You have stated that you don't yet know the origin of everything and will just wait for the problems to be worked out, but that's precisely why potential issues with the theistic model don't bother me much. I can trust that God has an answer for something I don't know or understand (and there are dark personal events I still don't know the reason behind) and could dismantle any of my objections with that answer, merely because of the nature of the God concept. What I'm unable to accept is the idea that this universe is the chance result of an astronomical chain reaction of contingencies when it could instead be an astronomical chain reaction of intelligent planning. Following from that, I could also introduce separate ideas about how we deeply search for an objective purpose and what that means, whether we would be as likely to feel that need if there was no cure, and why no other species feels the need for purpose if it's natural to want such knowledge; I've heard well-written explanations of this (evolution progressed to the point of philosophical thought in humans), but they again depend on contingency rather than God's deliberate effort. It's all dependent on what you have the capability to accept, one or the other; after philosophical and also personal inspection (this thread will definitely reach this area next, thanks Dave), atheism became beyond my scope to reconcile with existence as I perceived it. (Thanks again, there were new crevices of these thoughts I hadn't explored before, and I'll want to have them challenged and thus developed.)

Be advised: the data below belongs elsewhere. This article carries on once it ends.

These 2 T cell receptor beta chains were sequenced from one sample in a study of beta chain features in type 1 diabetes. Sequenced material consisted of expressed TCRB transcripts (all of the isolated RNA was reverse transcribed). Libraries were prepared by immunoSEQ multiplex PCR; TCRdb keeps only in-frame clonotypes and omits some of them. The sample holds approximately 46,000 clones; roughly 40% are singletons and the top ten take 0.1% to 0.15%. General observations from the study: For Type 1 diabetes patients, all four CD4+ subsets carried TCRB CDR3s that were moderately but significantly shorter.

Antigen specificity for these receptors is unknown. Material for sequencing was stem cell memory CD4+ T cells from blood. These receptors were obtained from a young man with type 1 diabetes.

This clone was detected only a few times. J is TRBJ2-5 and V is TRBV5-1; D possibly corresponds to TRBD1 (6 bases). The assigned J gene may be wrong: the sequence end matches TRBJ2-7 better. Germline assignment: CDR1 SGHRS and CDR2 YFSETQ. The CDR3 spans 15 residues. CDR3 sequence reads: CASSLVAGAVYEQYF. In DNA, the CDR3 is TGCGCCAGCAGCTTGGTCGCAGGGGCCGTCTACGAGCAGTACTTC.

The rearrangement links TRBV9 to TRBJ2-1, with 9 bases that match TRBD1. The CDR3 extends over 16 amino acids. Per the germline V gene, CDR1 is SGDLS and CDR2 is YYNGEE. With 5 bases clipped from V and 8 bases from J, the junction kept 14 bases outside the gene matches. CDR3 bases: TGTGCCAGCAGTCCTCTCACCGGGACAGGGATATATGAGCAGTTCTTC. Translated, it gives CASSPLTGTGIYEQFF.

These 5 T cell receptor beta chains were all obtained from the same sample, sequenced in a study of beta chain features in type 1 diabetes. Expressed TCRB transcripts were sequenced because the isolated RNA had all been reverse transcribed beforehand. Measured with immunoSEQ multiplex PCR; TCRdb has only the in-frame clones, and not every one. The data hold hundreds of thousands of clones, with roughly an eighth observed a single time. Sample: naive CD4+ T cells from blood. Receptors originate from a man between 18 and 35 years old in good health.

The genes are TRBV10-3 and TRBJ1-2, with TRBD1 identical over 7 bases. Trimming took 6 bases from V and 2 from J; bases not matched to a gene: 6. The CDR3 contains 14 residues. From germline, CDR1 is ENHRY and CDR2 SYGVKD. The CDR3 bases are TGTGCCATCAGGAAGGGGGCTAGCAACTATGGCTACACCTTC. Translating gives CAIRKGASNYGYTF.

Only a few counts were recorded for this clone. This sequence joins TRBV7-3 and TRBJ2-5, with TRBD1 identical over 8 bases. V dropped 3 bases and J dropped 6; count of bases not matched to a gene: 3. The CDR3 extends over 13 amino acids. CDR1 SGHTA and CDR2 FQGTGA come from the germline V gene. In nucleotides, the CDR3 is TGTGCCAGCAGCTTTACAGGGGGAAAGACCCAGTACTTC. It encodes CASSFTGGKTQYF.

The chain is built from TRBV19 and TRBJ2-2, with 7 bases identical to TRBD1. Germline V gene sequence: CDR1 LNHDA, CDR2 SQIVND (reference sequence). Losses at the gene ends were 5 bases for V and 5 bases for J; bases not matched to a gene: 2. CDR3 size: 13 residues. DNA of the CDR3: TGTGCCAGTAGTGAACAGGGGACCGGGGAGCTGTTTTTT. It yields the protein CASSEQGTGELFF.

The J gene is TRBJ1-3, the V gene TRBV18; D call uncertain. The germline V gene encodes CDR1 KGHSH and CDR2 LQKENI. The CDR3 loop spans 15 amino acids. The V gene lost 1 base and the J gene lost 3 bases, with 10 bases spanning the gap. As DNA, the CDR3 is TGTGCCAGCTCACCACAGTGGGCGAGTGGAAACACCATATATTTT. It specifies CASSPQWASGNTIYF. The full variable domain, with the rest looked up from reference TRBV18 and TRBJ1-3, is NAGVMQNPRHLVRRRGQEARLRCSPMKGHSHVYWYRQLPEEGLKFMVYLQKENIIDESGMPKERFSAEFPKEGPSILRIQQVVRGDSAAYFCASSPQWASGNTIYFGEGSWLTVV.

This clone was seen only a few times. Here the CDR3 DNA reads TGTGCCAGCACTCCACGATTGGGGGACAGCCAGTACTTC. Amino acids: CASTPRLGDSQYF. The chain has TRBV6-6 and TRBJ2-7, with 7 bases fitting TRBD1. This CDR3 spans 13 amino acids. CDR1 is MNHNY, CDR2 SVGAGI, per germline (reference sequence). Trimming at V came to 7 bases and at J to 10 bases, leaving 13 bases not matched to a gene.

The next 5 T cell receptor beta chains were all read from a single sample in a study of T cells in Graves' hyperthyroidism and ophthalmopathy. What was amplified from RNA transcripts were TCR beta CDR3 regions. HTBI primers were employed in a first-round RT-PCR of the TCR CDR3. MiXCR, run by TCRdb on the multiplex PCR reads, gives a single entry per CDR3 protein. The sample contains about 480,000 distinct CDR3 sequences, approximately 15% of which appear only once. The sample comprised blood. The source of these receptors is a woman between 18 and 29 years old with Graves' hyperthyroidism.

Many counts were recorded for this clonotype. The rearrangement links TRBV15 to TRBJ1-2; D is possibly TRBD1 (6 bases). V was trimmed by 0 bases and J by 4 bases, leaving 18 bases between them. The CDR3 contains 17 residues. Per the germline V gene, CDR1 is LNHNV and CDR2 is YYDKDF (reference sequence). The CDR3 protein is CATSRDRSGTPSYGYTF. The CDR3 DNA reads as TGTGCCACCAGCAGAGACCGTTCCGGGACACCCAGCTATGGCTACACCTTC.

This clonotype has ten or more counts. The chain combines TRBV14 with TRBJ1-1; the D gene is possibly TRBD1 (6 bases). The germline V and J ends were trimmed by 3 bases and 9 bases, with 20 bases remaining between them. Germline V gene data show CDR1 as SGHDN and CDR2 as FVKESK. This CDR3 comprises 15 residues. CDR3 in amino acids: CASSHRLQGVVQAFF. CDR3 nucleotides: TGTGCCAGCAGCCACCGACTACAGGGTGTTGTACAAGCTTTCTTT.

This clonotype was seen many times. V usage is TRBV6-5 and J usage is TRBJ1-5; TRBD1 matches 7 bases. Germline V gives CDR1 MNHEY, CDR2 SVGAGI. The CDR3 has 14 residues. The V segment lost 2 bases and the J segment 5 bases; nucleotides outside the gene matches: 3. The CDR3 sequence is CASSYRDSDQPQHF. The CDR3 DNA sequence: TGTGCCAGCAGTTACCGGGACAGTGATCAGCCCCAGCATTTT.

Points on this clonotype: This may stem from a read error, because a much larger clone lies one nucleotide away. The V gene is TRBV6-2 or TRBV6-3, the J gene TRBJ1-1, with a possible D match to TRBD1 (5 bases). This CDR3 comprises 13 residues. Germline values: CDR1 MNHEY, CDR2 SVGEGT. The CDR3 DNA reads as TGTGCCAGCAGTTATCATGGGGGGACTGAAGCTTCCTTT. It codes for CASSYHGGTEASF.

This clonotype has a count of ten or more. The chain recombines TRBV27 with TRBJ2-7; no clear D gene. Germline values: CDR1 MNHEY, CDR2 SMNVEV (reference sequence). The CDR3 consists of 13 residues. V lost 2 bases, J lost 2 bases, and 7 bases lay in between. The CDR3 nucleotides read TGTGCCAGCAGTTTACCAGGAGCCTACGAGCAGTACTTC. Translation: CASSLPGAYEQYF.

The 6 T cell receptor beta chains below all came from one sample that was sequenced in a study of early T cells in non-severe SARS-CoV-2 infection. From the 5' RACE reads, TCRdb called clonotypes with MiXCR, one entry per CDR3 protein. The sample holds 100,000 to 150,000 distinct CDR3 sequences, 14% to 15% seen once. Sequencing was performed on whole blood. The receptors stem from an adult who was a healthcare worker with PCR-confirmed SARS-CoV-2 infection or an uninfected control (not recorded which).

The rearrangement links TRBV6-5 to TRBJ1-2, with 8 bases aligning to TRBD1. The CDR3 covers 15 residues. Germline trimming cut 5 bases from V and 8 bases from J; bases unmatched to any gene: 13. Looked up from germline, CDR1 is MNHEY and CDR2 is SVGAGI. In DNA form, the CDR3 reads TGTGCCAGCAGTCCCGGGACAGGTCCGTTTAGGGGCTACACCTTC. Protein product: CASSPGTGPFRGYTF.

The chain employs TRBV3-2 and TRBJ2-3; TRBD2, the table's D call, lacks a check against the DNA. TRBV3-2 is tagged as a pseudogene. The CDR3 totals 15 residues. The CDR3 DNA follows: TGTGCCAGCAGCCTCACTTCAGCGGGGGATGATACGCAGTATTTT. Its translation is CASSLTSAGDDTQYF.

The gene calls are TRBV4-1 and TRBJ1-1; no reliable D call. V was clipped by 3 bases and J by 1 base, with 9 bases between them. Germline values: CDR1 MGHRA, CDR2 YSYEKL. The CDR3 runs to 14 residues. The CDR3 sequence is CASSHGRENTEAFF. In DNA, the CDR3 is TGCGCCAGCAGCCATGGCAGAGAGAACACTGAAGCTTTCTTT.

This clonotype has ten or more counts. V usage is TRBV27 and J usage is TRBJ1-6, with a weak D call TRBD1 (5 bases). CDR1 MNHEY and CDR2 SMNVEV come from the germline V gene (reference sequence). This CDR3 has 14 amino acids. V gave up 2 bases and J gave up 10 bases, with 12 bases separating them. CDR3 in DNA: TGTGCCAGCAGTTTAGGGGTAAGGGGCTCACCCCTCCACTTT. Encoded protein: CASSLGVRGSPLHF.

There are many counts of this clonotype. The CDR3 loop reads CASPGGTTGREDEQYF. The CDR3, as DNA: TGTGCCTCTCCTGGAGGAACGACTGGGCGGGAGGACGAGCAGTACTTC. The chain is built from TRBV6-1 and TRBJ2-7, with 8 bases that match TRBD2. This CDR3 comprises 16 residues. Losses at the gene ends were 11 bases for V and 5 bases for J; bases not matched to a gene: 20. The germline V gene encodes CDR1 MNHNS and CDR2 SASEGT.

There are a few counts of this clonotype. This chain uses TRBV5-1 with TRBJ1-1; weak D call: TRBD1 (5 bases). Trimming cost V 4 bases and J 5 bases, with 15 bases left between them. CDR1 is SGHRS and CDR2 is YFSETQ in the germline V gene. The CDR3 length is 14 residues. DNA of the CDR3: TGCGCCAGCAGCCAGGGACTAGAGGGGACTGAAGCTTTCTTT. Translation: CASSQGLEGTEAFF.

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If God can exist forever, I don't see why matter can't exist forever. Both are equally incompatible with what we "know" about beginnings and ends (actually, doesn't science hold that energy and matter are never destroyed, only transferred?).

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...and no particular reason why such universe would have survived this long either.

I don't understand what you mean by this.

 

What I'm unable to accept is the idea that this universe is the chance result of an astronomical chain reaction of contingencies when it could instead be an astronomical chain reaction of intelligent planning.

There might be billions of universes in which it isn't possible for life to exist. We obviously are not in one of those universes.

The reason our universe is so perfect is because it has to be. There's really no luck or planning involved.

 

If God can exist forever, I don't see why matter can't exist forever. Both are equally incompatible with what we "know" about beginnings and ends (actually, doesn't science hold that energy and matter are never destroyed, only transferred?).